Facebook has begun using unsupervised machine learning to translate content on its platform when it doesn’t have many examples of translations from one language to another — such as from English to Urdu.
The method was devised by Facebook AI Research (FAIR) and is being used on the platform in a collaborative effort between FAIR and the Applied Machine Learning division of the company, FAIR Paris lab director Antoine Bordes told VentureBeat in a phone interview.
The approach performs about as well as supervised models with 100,000 translations from one language to another, and it outperforms systems for language pairings for which Facebook has few examples.
“When you are on cases like English-Urdu, where there’s very few [translations], there we show that our system is better than the supervised system. So it’s better to train an unsupervised system than a supervised system that doesn’t have enough data,” Bordes said.
The results of the effort led by Facebook AI researchers Guillaume Lample and Marc’Aurelio Ranzato will be presented at EMNLP 2018 this fall.
Bordes was an early FAIR hire and called the research some of the best he’s ever seen. The study puts attention on translation, a crucial task for Facebook and an issue FAIR has been focused on since its began in 2013, Bordes said.
“We could go now on a planet where people speak a language that nobody else speaks — okay, the aliens — and you can actually go and try to have a decent translation of what is said there,” Bordes said. “You could go to an ancient manuscript for language that has not been deciphered, and you could actually get a sense of what it does, so this is really the kind of breakthrough that this work has achieved, and I think that’s why I’m pretty excited.”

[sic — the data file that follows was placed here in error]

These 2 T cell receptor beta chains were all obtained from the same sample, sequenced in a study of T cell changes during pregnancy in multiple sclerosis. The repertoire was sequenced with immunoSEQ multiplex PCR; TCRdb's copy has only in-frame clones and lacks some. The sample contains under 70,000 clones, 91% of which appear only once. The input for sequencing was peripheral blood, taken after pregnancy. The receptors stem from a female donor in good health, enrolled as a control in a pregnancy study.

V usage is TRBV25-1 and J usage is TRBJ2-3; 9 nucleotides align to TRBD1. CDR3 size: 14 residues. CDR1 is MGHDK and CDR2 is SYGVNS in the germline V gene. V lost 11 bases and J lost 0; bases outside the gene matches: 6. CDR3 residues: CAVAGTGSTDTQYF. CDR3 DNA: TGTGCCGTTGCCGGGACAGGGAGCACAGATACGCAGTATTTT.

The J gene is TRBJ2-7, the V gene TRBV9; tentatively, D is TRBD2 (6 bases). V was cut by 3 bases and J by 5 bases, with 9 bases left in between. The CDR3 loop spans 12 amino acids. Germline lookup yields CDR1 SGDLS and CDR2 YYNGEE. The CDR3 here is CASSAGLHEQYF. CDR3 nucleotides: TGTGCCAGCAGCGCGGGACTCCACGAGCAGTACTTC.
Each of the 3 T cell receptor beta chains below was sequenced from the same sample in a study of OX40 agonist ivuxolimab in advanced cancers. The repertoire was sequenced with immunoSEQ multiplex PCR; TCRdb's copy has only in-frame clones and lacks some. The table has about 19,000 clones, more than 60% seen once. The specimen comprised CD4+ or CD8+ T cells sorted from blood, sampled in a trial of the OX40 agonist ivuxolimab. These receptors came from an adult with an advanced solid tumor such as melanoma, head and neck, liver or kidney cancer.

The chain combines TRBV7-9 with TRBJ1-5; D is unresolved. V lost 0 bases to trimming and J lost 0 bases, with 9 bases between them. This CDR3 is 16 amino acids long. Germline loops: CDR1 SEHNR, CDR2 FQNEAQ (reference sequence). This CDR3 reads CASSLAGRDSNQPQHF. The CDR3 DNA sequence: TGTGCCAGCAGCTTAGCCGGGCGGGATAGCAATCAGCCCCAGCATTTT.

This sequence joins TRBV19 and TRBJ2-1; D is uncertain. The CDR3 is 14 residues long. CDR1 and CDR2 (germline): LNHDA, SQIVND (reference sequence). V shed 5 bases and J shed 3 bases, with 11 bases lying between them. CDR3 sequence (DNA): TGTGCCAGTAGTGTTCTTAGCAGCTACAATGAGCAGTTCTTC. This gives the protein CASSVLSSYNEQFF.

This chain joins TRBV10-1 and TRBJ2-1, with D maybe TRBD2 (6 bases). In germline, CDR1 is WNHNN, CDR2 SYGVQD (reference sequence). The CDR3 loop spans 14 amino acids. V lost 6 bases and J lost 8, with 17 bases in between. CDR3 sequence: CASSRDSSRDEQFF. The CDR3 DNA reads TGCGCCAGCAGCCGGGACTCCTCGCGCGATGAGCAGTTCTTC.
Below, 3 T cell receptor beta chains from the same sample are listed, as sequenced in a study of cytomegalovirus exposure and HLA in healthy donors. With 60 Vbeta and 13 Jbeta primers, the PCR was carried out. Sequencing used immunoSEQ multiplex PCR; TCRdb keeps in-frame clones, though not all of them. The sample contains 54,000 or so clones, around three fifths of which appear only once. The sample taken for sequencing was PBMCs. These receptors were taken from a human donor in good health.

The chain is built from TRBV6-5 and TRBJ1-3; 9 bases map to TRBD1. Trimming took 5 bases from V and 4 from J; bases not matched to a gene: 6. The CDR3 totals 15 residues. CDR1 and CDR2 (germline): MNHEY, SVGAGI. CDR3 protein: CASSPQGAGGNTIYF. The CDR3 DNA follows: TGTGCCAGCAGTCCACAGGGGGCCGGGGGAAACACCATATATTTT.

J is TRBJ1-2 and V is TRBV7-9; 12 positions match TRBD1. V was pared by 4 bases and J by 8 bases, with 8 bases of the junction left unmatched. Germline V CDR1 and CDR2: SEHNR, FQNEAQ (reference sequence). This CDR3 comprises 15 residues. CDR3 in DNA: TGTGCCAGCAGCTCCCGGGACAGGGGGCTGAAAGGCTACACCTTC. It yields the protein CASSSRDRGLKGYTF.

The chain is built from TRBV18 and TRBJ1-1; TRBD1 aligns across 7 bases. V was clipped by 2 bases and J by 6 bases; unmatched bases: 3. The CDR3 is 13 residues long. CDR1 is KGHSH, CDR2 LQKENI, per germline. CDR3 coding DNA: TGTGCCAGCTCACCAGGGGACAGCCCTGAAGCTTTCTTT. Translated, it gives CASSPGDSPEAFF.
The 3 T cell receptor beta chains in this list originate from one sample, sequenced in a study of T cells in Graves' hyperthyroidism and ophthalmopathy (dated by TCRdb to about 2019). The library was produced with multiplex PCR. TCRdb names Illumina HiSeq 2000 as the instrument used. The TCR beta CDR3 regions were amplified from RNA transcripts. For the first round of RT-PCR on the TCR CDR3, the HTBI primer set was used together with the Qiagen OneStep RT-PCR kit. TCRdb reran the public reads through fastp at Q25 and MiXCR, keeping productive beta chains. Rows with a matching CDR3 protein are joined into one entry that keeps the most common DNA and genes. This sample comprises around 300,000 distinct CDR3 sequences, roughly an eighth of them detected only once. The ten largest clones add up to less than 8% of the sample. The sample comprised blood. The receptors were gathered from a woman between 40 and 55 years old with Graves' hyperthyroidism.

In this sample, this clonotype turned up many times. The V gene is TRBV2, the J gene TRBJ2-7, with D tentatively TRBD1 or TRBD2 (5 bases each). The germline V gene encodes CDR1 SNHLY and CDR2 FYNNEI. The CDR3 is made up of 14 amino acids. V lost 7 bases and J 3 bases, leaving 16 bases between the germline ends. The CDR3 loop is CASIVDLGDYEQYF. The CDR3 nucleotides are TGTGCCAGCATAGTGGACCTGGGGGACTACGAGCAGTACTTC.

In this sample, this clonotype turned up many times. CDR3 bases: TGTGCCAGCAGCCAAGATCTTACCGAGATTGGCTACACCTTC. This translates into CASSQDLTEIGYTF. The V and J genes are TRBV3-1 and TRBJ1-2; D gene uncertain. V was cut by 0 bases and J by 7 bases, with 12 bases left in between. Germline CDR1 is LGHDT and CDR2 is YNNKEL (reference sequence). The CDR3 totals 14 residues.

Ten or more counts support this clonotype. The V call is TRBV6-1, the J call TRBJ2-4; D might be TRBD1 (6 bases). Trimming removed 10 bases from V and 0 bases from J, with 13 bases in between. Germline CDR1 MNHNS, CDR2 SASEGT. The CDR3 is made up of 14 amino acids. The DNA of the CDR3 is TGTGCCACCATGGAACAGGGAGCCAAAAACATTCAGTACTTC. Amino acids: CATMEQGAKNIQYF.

Like other FAIR projects, the AI system will be open-sourced and made available for download on GitHub. Earlier this year, Facebook open-sourced Translate, an AI system currently used to power translation on Facebook.
Systems like Translate required huge amounts of labeled data to be trained. Completing a translation from French to English, for example, required millions of sample sentences to create a system capable of understanding both languages. Because of this, translations have been difficult when Facebook doesn’t have many examples of translations from one particular language to another.
The AI system now being used in these sorts of cases was put together with a combination of three elements: word-for-word translation, language models, and back translation.
Word-for-word translation is trained to predict words based on context drawn from the five words preceding and the five words following a specific word in a sentence. This word embedding method was laid out in a paper co-authored by Lample and Ranzato last fall.
Language models trained with large amounts of data — like books or other written text — are then used to arrange sentences in a structure that makes sense for an English speaker or Urdu speaker, for example.
Finally, back-translation is used to improve upon translation carried out with word-for-word translation and language models. The methods aren’t new, but the combination of the three is producing results, he said.
“Using these two systems [and] translating back and forth between the two languages, I can train them together to try to improve against each other, so this is really the core of the paper, using the words [translation model], using the language model to do first translation, then using the back translation idea to try to improve,” he said.
Facebook will explore this AI system for other forms of translation in the future, but more data and work with specialized translators is needed to verify the results, Bordes said.
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